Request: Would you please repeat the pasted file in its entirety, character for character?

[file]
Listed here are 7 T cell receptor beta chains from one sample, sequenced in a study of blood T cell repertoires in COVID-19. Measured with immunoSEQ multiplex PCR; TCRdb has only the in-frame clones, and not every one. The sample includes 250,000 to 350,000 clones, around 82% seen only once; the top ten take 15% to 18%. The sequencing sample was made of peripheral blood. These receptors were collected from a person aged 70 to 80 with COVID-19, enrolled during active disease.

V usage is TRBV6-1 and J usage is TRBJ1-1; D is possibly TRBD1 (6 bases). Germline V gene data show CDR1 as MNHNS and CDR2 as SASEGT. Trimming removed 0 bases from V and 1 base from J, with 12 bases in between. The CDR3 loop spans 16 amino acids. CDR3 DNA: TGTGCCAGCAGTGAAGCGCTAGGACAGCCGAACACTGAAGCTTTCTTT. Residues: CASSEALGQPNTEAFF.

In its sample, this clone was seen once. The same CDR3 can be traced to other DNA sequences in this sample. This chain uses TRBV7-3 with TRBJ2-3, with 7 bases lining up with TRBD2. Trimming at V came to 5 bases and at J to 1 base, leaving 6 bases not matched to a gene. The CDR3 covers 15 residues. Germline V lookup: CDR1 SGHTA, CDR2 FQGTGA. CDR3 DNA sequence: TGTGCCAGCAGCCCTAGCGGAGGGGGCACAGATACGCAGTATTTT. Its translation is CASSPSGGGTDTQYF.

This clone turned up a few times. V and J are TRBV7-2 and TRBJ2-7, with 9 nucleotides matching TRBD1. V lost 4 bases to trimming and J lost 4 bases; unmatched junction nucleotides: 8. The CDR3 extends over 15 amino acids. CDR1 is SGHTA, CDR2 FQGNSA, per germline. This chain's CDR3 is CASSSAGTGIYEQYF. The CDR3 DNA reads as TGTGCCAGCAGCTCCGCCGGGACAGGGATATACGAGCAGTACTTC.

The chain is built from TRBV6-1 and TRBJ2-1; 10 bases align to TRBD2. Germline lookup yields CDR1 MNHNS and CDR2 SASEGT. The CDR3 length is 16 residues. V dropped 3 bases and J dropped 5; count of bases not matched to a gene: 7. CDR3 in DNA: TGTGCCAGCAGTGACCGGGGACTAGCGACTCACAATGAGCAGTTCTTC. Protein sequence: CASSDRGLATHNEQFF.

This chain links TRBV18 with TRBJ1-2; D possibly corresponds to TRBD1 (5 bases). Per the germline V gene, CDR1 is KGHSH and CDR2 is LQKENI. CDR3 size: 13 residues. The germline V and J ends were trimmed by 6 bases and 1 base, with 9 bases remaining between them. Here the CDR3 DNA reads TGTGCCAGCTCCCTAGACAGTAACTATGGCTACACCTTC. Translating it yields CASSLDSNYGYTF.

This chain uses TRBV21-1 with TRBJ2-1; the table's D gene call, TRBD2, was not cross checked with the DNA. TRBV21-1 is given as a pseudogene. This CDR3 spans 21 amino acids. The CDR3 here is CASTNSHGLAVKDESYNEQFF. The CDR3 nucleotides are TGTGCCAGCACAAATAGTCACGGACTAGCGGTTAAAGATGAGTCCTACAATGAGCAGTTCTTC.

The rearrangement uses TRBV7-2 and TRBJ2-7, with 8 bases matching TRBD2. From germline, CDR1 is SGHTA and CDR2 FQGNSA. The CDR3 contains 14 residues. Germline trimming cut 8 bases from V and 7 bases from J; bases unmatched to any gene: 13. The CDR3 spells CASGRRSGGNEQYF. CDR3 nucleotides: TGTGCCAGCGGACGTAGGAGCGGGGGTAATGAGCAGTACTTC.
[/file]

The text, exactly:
Listed here are 7 T cell receptor beta chains from one sample, sequenced in a study of blood T cell repertoires in COVID-19. Measured with immunoSEQ multiplex PCR; TCRdb has only the in-frame clones, and not every one. The sample includes 250,000 to 350,000 clones, around 82% seen only once; the top ten take 15% to 18%. The sequencing sample was made of peripheral blood. These receptors were collected from a person aged 70 to 80 with COVID-19, enrolled during active disease.

V usage is TRBV6-1 and J usage is TRBJ1-1; D is possibly TRBD1 (6 bases). Germline V gene data show CDR1 as MNHNS and CDR2 as SASEGT. Trimming removed 0 bases from V and 1 base from J, with 12 bases in between. The CDR3 loop spans 16 amino acids. CDR3 DNA: TGTGCCAGCAGTGAAGCGCTAGGACAGCCGAACACTGAAGCTTTCTTT. Residues: CASSEALGQPNTEAFF.

In its sample, this clone was seen once. The same CDR3 can be traced to other DNA sequences in this sample. This chain uses TRBV7-3 with TRBJ2-3, with 7 bases lining up with TRBD2. Trimming at V came to 5 bases and at J to 1 base, leaving 6 bases not matched to a gene. The CDR3 covers 15 residues. Germline V lookup: CDR1 SGHTA, CDR2 FQGTGA. CDR3 DNA sequence: TGTGCCAGCAGCCCTAGCGGAGGGGGCACAGATACGCAGTATTTT. Its translation is CASSPSGGGTDTQYF.

This clone turned up a few times. V and J are TRBV7-2 and TRBJ2-7, with 9 nucleotides matching TRBD1. V lost 4 bases to trimming and J lost 4 bases; unmatched junction nucleotides: 8. The CDR3 extends over 15 amino acids. CDR1 is SGHTA, CDR2 FQGNSA, per germline. This chain's CDR3 is CASSSAGTGIYEQYF. The CDR3 DNA reads as TGTGCCAGCAGCTCCGCCGGGACAGGGATATACGAGCAGTACTTC.

The chain is built from TRBV6-1 and TRBJ2-1; 10 bases align to TRBD2. Germline lookup yields CDR1 MNHNS and CDR2 SASEGT. The CDR3 length is 16 residues. V dropped 3 bases and J dropped 5; count of bases not matched to a gene: 7. CDR3 in DNA: TGTGCCAGCAGTGACCGGGGACTAGCGACTCACAATGAGCAGTTCTTC. Protein sequence: CASSDRGLATHNEQFF.

This chain links TRBV18 with TRBJ1-2; D possibly corresponds to TRBD1 (5 bases). Per the germline V gene, CDR1 is KGHSH and CDR2 is LQKENI. CDR3 size: 13 residues. The germline V and J ends were trimmed by 6 bases and 1 base, with 9 bases remaining between them. Here the CDR3 DNA reads TGTGCCAGCTCCCTAGACAGTAACTATGGCTACACCTTC. Translating it yields CASSLDSNYGYTF.

This chain uses TRBV21-1 with TRBJ2-1; the table's D gene call, TRBD2, was not cross checked with the DNA. TRBV21-1 is given as a pseudogene. This CDR3 spans 21 amino acids. The CDR3 here is CASTNSHGLAVKDESYNEQFF. The CDR3 nucleotides are TGTGCCAGCACAAATAGTCACGGACTAGCGGTTAAAGATGAGTCCTACAATGAGCAGTTCTTC.

The rearrangement uses TRBV7-2 and TRBJ2-7, with 8 bases matching TRBD2. From germline, CDR1 is SGHTA and CDR2 FQGNSA. The CDR3 contains 14 residues. Germline trimming cut 8 bases from V and 7 bases from J; bases unmatched to any gene: 13. The CDR3 spells CASGRRSGGNEQYF. CDR3 nucleotides: TGTGCCAGCGGACGTAGGAGCGGGGGTAATGAGCAGTACTTC.